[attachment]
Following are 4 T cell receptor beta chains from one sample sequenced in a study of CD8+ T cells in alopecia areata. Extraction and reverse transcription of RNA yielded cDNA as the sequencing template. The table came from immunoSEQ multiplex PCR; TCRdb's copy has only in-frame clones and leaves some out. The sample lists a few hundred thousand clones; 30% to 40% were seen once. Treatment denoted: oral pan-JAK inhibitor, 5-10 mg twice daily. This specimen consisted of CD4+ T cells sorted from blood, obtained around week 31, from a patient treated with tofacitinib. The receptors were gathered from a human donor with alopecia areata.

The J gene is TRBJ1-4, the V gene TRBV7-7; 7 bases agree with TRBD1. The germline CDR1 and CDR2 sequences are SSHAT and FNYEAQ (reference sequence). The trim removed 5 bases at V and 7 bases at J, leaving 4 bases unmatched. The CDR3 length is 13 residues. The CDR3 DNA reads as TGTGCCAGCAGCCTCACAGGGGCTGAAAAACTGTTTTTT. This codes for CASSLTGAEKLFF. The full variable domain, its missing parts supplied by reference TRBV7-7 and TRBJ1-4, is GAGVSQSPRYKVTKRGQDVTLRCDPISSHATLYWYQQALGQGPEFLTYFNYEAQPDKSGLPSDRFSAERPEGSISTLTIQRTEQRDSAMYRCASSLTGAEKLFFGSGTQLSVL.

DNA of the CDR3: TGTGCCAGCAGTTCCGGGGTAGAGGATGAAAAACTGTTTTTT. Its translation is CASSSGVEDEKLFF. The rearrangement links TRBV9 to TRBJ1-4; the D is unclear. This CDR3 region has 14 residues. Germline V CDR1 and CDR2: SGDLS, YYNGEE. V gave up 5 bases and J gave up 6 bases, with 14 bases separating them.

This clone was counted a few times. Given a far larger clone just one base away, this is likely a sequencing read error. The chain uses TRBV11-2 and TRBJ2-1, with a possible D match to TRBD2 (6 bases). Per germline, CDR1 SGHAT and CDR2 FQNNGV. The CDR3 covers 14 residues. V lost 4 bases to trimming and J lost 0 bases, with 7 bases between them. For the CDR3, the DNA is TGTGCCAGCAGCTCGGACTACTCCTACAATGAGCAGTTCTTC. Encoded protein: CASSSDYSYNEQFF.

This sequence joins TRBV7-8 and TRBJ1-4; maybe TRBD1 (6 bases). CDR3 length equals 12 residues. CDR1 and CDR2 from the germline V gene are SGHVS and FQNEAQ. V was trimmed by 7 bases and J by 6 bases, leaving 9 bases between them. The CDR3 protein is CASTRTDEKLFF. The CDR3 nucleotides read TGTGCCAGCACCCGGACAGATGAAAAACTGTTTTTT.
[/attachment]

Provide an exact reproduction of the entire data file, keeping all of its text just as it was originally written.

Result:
Following are 4 T cell receptor beta chains from one sample sequenced in a study of CD8+ T cells in alopecia areata. Extraction and reverse transcription of RNA yielded cDNA as the sequencing template. The table came from immunoSEQ multiplex PCR; TCRdb's copy has only in-frame clones and leaves some out. The sample lists a few hundred thousand clones; 30% to 40% were seen once. Treatment denoted: oral pan-JAK inhibitor, 5-10 mg twice daily. This specimen consisted of CD4+ T cells sorted from blood, obtained around week 31, from a patient treated with tofacitinib. The receptors were gathered from a human donor with alopecia areata.

The J gene is TRBJ1-4, the V gene TRBV7-7; 7 bases agree with TRBD1. The germline CDR1 and CDR2 sequences are SSHAT and FNYEAQ (reference sequence). The trim removed 5 bases at V and 7 bases at J, leaving 4 bases unmatched. The CDR3 length is 13 residues. The CDR3 DNA reads as TGTGCCAGCAGCCTCACAGGGGCTGAAAAACTGTTTTTT. This codes for CASSLTGAEKLFF. The full variable domain, its missing parts supplied by reference TRBV7-7 and TRBJ1-4, is GAGVSQSPRYKVTKRGQDVTLRCDPISSHATLYWYQQALGQGPEFLTYFNYEAQPDKSGLPSDRFSAERPEGSISTLTIQRTEQRDSAMYRCASSLTGAEKLFFGSGTQLSVL.

DNA of the CDR3: TGTGCCAGCAGTTCCGGGGTAGAGGATGAAAAACTGTTTTTT. Its translation is CASSSGVEDEKLFF. The rearrangement links TRBV9 to TRBJ1-4; the D is unclear. This CDR3 region has 14 residues. Germline V CDR1 and CDR2: SGDLS, YYNGEE. V gave up 5 bases and J gave up 6 bases, with 14 bases separating them.

This clone was counted a few times. Given a far larger clone just one base away, this is likely a sequencing read error. The chain uses TRBV11-2 and TRBJ2-1, with a possible D match to TRBD2 (6 bases). Per germline, CDR1 SGHAT and CDR2 FQNNGV. The CDR3 covers 14 residues. V lost 4 bases to trimming and J lost 0 bases, with 7 bases between them. For the CDR3, the DNA is TGTGCCAGCAGCTCGGACTACTCCTACAATGAGCAGTTCTTC. Encoded protein: CASSSDYSYNEQFF.

This sequence joins TRBV7-8 and TRBJ1-4; maybe TRBD1 (6 bases). CDR3 length equals 12 residues. CDR1 and CDR2 from the germline V gene are SGHVS and FQNEAQ. V was trimmed by 7 bases and J by 6 bases, leaving 9 bases between them. The CDR3 protein is CASTRTDEKLFF. The CDR3 nucleotides read TGTGCCAGCACCCGGACAGATGAAAAACTGTTTTTT.